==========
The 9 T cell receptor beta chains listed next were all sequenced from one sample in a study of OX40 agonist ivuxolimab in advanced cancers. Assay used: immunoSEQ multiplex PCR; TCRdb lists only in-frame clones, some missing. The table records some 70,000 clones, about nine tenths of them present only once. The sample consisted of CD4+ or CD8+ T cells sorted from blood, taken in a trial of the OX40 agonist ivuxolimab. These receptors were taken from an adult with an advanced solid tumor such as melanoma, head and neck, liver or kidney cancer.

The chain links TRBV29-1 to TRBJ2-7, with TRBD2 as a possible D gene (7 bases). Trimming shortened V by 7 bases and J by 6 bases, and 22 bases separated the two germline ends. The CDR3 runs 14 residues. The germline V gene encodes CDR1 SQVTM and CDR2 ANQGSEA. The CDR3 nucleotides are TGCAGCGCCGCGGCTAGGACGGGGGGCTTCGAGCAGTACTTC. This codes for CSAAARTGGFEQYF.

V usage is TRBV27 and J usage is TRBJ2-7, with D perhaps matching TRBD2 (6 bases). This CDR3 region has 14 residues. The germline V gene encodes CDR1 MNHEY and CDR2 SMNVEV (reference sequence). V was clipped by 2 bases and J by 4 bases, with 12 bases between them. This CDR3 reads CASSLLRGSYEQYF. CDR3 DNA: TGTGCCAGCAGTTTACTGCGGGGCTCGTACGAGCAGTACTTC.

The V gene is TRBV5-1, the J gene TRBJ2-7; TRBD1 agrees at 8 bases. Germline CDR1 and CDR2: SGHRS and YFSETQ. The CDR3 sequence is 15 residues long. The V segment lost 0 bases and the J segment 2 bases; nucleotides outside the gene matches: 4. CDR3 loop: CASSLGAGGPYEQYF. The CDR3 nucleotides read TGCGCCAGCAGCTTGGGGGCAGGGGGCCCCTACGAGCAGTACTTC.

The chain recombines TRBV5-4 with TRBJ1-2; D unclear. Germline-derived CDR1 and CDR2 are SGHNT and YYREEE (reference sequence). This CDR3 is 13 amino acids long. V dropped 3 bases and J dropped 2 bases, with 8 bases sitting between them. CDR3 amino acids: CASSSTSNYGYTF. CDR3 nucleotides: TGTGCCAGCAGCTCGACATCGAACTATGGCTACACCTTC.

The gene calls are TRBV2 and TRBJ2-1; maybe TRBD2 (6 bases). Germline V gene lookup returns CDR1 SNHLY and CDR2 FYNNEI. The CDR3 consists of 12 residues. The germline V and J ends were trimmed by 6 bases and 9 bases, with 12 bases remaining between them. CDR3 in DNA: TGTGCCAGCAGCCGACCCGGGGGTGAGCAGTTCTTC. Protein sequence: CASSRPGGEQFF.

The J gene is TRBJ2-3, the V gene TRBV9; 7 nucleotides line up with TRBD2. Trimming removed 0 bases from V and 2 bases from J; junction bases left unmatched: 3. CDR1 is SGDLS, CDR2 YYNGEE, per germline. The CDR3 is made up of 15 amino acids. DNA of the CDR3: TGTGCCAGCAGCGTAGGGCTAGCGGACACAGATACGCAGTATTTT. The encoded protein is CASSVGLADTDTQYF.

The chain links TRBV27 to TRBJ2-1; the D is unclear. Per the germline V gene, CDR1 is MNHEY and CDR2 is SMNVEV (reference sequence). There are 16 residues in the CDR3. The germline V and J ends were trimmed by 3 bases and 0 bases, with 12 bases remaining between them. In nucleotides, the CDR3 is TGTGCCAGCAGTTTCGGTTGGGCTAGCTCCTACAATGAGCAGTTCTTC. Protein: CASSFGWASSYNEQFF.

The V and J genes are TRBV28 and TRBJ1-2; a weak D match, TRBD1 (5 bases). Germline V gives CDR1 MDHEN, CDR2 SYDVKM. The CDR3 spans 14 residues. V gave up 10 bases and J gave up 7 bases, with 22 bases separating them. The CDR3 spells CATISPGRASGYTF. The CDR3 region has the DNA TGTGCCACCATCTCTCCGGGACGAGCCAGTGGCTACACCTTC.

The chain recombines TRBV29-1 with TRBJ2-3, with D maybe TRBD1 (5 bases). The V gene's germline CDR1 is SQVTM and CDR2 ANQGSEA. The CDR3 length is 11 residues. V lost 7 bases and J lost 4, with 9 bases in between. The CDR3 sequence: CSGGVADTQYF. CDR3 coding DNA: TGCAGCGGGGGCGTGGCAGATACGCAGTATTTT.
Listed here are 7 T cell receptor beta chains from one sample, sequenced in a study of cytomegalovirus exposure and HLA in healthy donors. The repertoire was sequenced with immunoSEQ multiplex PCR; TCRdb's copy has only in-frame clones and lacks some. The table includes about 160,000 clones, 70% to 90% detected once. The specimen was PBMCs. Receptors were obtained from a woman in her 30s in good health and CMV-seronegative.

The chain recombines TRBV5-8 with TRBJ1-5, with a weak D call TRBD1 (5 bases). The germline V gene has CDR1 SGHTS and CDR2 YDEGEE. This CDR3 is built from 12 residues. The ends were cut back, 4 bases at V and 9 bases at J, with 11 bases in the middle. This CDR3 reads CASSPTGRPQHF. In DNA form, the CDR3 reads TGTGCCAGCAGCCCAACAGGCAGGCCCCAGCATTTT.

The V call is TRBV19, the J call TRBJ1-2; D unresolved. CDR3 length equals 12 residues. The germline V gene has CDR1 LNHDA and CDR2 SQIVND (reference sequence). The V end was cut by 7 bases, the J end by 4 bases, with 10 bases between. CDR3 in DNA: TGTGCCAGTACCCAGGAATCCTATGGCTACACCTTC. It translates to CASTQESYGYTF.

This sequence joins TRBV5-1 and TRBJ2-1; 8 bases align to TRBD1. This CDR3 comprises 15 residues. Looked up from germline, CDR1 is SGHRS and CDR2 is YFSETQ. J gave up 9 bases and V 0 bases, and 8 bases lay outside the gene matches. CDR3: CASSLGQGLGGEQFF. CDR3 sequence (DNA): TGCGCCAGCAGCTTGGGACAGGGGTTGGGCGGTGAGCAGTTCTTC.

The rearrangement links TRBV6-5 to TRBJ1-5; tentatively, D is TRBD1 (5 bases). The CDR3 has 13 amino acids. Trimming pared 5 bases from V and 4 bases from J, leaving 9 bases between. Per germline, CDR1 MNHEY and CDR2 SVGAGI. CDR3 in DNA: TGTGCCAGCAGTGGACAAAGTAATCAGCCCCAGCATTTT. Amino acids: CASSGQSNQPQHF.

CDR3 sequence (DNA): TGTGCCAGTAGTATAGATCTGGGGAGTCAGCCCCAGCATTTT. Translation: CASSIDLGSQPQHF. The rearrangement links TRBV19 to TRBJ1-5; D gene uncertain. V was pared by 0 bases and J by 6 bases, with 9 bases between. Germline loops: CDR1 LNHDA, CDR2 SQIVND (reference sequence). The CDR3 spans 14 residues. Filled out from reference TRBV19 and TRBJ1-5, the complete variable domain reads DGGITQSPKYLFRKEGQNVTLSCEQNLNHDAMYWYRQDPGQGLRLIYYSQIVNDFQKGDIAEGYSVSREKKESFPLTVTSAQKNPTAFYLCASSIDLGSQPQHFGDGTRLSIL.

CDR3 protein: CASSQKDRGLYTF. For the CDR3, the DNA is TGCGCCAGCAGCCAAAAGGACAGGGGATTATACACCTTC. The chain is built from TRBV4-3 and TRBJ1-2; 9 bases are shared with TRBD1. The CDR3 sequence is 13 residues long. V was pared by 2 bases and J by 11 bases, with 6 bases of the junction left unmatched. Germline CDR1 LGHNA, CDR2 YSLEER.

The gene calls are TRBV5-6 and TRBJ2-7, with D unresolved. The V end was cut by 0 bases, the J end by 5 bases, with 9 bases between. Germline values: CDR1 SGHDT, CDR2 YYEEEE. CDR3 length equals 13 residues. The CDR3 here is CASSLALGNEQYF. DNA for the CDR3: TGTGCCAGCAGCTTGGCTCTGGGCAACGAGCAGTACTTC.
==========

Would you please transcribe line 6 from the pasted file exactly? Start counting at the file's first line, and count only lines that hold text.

The gene calls are TRBV2 and TRBJ2-1; maybe TRBD2 (6 bases). Germline V gene lookup returns CDR1 SNHLY and CDR2 FYNNEI. The CDR3 consists of 12 residues. The germline V and J ends were trimmed by 6 bases and 9 bases, with 12 bases remaining between them. CDR3 in DNA: TGTGCCAGCAGCCGACCCGGGGGTGAGCAGTTCTTC. Protein sequence: CASSRPGGEQFF.